A: Experience Camps provide no-cost, one-week sleep away camp programs to kids who have experienced the death of someone significant in their lives. We believe that every child deserves to live a life full of possibility and have seen camp "return" certain elements of childhood to them that may have been consumed by their grief.

Source: Experience Camps

Q: What ages of youth do you serve and how are staff prepared and trained?

A: Our camps welcome kids who will be entering grade 4 through grade 12 - approximately ages 9-18. These campers spend the week with other kids who "get it," who get what it's like to be the only one in class who is grieving someone's death, and who understand that they feel an array of emotions, not always sadness. The bunk counselors who volunteer to staff our camps know how important it is to create that safe space that doesn't always exist outside of camp, and receive training in the months leading up to camp as well as an in-person orientation before the campers arrive. Trainings cover the history of Experience Camps, grief, inclusion, risk management, mandated reporting, and understanding developmental stages. 

Source: Experience Camps

Q: Have you seen an increase in the number of youth who are experiencing grief due to COVID? 

A: Yes, we know that over 250,000 children are grieving the death of a primary caregiver due to Covid and that 6 million children will have experienced the death of a parent, sibling, or primary care giver by age 18. This means that 1 in 5 kids will grieve the death of someone by 18. Most of our campers are grieving the death of a parent, sibling, or primary caregiver.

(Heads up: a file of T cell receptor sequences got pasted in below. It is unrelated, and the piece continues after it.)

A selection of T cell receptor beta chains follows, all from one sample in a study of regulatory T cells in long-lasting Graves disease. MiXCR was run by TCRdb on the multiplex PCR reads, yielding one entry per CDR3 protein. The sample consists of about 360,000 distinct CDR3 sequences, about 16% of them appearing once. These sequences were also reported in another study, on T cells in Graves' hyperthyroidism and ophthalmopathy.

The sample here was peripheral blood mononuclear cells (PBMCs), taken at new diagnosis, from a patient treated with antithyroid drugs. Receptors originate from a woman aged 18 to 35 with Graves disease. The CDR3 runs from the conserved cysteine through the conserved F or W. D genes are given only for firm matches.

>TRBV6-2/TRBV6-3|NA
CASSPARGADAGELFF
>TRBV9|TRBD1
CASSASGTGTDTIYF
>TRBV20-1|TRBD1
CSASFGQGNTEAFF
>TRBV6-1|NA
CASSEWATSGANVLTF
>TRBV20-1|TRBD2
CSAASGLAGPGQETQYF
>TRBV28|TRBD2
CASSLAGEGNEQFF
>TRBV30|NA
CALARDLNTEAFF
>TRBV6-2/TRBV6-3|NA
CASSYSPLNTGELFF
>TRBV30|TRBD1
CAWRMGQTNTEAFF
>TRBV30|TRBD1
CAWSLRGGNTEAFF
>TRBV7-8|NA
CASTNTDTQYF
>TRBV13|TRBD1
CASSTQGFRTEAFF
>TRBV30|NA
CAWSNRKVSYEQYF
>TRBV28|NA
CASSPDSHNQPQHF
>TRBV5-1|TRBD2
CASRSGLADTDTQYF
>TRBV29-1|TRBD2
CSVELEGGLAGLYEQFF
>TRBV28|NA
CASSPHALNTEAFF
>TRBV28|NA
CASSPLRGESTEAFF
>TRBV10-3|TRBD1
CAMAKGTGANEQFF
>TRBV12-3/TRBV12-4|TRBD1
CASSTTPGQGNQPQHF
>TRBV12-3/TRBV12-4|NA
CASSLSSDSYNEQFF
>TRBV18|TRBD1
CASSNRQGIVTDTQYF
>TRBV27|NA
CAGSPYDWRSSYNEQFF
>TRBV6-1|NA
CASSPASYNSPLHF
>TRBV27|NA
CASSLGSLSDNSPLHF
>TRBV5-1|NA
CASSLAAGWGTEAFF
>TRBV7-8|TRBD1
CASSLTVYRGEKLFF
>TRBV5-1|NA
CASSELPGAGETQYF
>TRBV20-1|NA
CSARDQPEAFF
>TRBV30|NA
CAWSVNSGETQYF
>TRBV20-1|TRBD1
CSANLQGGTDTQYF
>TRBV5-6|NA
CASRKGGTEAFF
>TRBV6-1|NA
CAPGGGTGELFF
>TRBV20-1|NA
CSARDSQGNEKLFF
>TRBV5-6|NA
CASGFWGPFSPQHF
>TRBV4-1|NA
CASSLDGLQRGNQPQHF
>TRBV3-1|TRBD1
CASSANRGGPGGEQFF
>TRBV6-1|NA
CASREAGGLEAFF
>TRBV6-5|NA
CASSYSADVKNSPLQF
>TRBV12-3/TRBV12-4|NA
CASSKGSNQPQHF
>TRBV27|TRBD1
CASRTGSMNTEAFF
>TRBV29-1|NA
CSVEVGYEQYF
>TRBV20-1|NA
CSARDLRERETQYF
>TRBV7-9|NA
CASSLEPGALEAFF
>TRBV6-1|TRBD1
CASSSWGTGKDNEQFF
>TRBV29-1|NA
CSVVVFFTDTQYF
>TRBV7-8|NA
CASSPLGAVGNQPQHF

Q: You are utilizing an online program called ExperienceCraft, a world in Minecraft built with and for grieving kids. Can you say more about this? 

A: As far as we know, we have the first Minecraft server of its kind. It's a safe server which means that kids are unable to participate unless the server is open and monitored by staff. We partnered with Connected Camps to invite kids who have experienced grief to our server and Discord channel (also protected) on Friday, Saturday, and Sundays where they get to interact with peers in a virtual environment. There are different "worlds" within ExperienceCraft, including a creative world where kids can create endlessly and add to a memorial garden and not fear anyone destroying their creations since that feature is disabled in the creative world. It's another way for us to try and reach more kids who either do not want to or cannot attend physical camp. Learn more here

Source: Experience Camps

Q: Afterschool programs include a number of youth who are experiencing grief. Can you offer any advice or activities for afterschool workers to address the grief experienced by their youth?